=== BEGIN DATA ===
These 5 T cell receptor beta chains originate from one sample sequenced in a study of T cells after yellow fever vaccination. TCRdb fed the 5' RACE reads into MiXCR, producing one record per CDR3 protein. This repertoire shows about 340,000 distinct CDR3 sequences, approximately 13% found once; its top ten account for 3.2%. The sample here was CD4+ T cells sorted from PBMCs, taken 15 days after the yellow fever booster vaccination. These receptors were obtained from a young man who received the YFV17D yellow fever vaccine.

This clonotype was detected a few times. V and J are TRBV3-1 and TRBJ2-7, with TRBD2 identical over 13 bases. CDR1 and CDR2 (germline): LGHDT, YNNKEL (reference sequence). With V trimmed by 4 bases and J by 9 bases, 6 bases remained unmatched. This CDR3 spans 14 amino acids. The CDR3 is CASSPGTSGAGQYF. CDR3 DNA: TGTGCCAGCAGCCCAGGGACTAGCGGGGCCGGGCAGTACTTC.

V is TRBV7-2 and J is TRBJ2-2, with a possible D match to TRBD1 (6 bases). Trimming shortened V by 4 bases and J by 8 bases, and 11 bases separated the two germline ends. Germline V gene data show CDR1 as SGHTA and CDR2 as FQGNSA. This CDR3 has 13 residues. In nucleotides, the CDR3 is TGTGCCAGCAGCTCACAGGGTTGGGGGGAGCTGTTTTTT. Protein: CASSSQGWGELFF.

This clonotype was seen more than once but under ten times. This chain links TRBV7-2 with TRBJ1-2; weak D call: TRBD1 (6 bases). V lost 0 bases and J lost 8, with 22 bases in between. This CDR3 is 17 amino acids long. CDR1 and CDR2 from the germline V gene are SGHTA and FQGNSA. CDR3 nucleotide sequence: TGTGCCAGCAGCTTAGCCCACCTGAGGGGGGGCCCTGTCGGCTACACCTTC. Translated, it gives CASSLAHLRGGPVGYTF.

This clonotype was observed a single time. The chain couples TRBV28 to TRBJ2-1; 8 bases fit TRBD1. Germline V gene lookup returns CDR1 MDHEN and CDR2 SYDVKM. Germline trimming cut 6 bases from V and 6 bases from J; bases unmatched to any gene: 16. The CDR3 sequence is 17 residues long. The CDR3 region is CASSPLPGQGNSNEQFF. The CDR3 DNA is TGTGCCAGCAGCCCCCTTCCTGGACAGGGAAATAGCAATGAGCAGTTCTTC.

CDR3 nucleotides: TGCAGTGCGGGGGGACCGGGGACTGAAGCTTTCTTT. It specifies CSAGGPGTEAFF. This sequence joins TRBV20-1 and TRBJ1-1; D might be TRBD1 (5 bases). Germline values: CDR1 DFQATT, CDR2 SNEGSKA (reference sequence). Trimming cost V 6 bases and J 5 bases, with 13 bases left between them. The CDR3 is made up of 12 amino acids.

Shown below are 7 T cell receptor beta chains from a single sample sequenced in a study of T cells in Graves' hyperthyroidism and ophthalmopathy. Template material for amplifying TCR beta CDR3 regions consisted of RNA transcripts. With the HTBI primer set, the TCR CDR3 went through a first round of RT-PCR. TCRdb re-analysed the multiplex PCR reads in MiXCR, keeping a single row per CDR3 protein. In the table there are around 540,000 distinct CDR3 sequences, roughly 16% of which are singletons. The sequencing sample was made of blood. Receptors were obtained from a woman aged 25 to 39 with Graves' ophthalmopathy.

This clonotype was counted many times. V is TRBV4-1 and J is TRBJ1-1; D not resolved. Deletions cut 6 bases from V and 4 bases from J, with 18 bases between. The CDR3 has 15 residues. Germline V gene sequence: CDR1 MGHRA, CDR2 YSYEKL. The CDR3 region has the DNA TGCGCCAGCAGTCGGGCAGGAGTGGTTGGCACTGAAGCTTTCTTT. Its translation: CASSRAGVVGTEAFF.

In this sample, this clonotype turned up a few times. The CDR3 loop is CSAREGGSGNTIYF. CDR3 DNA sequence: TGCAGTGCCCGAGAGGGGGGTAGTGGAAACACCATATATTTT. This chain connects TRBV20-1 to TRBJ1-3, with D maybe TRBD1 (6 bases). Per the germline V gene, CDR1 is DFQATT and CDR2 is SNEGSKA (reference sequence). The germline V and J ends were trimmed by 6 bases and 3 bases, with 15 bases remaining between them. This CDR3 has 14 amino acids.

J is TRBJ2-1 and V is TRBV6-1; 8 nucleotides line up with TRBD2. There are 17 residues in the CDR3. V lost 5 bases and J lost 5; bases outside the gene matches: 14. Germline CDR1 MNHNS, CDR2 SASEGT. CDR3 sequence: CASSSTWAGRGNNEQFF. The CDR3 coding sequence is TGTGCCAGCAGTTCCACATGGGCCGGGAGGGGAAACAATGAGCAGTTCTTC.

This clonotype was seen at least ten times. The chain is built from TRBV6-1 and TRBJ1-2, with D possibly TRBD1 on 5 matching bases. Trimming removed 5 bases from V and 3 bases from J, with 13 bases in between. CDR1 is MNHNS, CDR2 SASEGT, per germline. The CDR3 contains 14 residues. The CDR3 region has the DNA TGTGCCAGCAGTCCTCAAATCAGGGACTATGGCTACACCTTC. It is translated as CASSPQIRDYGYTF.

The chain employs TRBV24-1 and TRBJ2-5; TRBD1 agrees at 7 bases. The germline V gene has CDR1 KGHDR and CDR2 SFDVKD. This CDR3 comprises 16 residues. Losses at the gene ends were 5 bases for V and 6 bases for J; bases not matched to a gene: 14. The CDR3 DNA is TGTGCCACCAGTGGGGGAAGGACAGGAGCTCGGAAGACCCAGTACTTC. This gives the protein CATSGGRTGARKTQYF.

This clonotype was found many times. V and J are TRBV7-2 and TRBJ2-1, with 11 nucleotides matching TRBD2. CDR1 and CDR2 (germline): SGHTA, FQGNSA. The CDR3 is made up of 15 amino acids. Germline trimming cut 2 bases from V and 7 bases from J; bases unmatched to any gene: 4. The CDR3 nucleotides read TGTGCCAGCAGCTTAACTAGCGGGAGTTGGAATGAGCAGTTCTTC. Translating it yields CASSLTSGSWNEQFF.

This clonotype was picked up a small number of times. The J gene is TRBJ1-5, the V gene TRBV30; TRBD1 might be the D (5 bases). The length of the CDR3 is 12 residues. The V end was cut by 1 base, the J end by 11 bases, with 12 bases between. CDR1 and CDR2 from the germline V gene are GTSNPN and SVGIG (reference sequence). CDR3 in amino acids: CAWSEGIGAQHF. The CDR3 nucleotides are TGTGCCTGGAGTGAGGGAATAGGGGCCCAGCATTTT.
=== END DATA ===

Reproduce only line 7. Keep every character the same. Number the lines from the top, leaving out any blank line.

Shown below are 7 T cell receptor beta chains from a single sample sequenced in a study of T cells in Graves' hyperthyroidism and ophthalmopathy. Template material for amplifying TCR beta CDR3 regions consisted of RNA transcripts. With the HTBI primer set, the TCR CDR3 went through a first round of RT-PCR. TCRdb re-analysed the multiplex PCR reads in MiXCR, keeping a single row per CDR3 protein. In the table there are around 540,000 distinct CDR3 sequences, roughly 16% of which are singletons. The sequencing sample was made of blood. Receptors were obtained from a woman aged 25 to 39 with Graves' ophthalmopathy.